The toxicity of being hijabi?

This is something that has bugged me for a while now. Since the written rise of Dina Tokio’s fame, her fan base has gotten larger and larger. Whilst I have no problem with influencers and their portrayals to the world (each to their own), I do have a problem with being part of a culture that has been titled as ‘toxic’ by a largely muslim network of women! Especially since it has no relevance to what a hijab actually is.

To some a scarf may be a cloth that drapes around their head, but I publicly apologise as I can’t conform to this very lightly surfaced definition of what it is . It is SO much more to me. It is the character that encapsulates strength to submit to my lord, it is the kindness, the mannerisms, the push that enforces me to speak up when needed. It is a piece of empowerment to me. It is not just a covering of my hair, but a part of my faith and quite effectively, a piece of my personality. It is a love for preserving a piece of me that only my nearest and dearest are exposed to. It is a kindness and love and compassion for others when I’m out. It is a head-dress that pushes me to hold the door open for someone, to help someone with their heavy shopping, to offer a little help when I can, because then I am identified as a muslim who helped. Not one who is titled as toxic.

Perhaps your criticism for Dina taking her scarf off (or whatever it is her intentions are) don’t come from the fact that you’re a hijabi, but come from what is inner. Do not make a negative label of something that is important to many peoples faith, and is written in a holy book sent by God. It is ridiculous to me to think that a culture may be arising where wearing a headscarf makes you toxic! Your comments and feelings toward a public figure are your own, but don’t think its okay to degrade someone because of their religious decisions. We can’t be picking sides of ‘Is it okay to take your scarf off’ to ‘I will publicly humiliate someone who has’. I have friends who are beautiful souls and don’t wear a scarf, but maybe you do cover and do not carry a character that falls under hijab. Perhaps we’ve brought the meaning of modesty to an indefinite surface that removes its characteristics. Modesty is so much more than we make it out to be. It is important to the faith? yes. It is mentioned in the holy book? yes. Yet, everyones on their own religious journey. Just as some of us struggle to commit to other duties, we’re on our own path to god. It is a personal relationship, and although public figures may be defined by their dress, it is a grotesque ideology that a hijabi community, an item I identify myself with, is toxic. Criticisms aside, we are one nation! What on earth are we doing by labelling people within our own, despite outside of our own?! Yes some people have bad intention, some may be openly toxic, but do not label a whole based on a few. It is quite unbelievable that I’d even be writing this in the first place.

Since when did we become so concerned about the things that are outward and worldly? To me, as long as a person in covering what they’re told to cover or are trying in their own way thats all that counts. Hijabi or not, if they’re trying to reach better versions of themselves then thats what is important. The fact that their heart drives them to be better is the ultimate thing we should be looking toward, and if it isn’t how can YOU help them? It is only as hard as you make it. Be strong, be kind, and be faithful. We’re one nation, one people. Enough with the labels that we are creating. Start to have faith in each other to be better, not degrade and label each other to what we see.  You have the power of words, so use them for better change. I for one am sick of opening my Instagram page and seeing virtual arguments of people debating on a topic that discusses whether or not taking a scarf off makes you a bad person. Faith starts in your heart. If you’re commenting things that are destructive and unkind, then that doesn’t come from a hijab I believe in. Everything starts in your heart, so take the faith from within and place it for the world to see. Whatever that means to you.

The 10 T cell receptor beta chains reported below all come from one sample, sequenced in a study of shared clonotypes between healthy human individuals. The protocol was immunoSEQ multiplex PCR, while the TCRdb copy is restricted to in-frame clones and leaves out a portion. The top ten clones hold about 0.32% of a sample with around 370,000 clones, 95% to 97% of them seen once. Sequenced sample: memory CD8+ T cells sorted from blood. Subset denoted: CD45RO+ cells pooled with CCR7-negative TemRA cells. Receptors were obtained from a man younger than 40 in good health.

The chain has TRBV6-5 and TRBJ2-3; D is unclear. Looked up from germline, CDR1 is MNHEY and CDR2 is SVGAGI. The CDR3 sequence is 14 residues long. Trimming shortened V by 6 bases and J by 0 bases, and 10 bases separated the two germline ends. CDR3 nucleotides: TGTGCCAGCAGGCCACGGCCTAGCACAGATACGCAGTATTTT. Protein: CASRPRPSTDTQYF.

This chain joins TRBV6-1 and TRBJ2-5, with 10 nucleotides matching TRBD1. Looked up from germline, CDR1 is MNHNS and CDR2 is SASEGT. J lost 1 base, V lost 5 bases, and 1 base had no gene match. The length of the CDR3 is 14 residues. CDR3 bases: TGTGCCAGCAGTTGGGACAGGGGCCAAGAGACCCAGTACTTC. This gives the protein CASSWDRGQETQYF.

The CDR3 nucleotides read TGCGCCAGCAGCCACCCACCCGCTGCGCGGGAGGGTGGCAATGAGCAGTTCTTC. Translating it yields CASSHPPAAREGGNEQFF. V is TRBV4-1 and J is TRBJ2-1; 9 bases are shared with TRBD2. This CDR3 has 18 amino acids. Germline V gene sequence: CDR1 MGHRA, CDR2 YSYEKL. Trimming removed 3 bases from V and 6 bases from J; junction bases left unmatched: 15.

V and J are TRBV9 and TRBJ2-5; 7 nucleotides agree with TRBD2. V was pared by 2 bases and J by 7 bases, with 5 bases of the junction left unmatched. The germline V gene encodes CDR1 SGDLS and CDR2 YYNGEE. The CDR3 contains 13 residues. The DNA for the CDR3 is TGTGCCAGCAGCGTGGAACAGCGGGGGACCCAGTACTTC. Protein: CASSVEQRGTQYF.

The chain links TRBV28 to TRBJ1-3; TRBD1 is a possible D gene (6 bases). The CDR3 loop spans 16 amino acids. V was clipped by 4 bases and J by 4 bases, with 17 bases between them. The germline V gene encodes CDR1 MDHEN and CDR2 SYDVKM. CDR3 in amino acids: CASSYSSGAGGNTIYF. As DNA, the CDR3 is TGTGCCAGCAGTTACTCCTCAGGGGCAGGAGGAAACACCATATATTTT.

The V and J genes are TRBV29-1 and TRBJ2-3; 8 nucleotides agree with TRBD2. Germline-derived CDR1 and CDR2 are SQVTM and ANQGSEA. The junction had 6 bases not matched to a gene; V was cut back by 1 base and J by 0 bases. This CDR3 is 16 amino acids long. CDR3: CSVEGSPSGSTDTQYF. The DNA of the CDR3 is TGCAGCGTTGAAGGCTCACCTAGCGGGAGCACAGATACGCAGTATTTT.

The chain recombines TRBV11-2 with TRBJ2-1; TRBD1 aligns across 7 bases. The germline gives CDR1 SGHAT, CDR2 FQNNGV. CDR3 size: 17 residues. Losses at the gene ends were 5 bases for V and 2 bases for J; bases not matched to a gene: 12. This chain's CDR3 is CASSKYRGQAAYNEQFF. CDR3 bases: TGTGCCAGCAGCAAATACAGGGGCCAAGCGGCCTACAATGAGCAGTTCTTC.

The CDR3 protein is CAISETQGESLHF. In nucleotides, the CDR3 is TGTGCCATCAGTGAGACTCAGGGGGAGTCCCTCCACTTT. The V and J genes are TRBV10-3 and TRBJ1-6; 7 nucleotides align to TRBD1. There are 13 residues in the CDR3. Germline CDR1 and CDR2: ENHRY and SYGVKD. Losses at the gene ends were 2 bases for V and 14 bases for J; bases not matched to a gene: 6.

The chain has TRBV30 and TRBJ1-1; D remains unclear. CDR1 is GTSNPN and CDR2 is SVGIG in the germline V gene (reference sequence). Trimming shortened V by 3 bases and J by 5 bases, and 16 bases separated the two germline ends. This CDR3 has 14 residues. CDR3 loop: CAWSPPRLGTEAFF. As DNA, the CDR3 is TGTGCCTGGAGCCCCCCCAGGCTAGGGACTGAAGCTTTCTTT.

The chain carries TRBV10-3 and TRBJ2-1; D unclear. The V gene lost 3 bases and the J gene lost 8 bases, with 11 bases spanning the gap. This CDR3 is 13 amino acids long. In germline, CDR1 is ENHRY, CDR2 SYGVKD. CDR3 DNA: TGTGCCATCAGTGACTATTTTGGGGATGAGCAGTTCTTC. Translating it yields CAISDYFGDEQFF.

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3 thoughts on “The toxicity of being hijabi?

  1. Fair criticism of public figures that are role models to thousands of young Muslims should be accepted. If these so called ‘influencers’ don’t even explain why they are taking it off to the audience that are following them, then the right to question is on the public. They should have a sense of responsibility and duty.

    Unfair bashing and calling them out or speaking like they are bad people is out of the question and simply wrong. A fair and open debate where there’s no hatred or toxicity is fine.

    This generation is growing up to think that any form of advice or questioning of practice is going against “the battle between them and their religion” and get defensive way too quickly. If you see something wrong, you’re well within your right to question it, but in the right kind way.

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    1. Exactly. Questioning is okay but to get defensive and toxic is not the way to do it. If you’re struggling to understand something then open your mind to critically respectfully review the situation. Not bash somebody for their personal choices.

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  2. I agree, it should be about becoming a better person. And some people are better with a hijab, while others are better without. It is a piece of garment. Stop judging Muslim women based on a piece of garment. Mind your own wardrobe!

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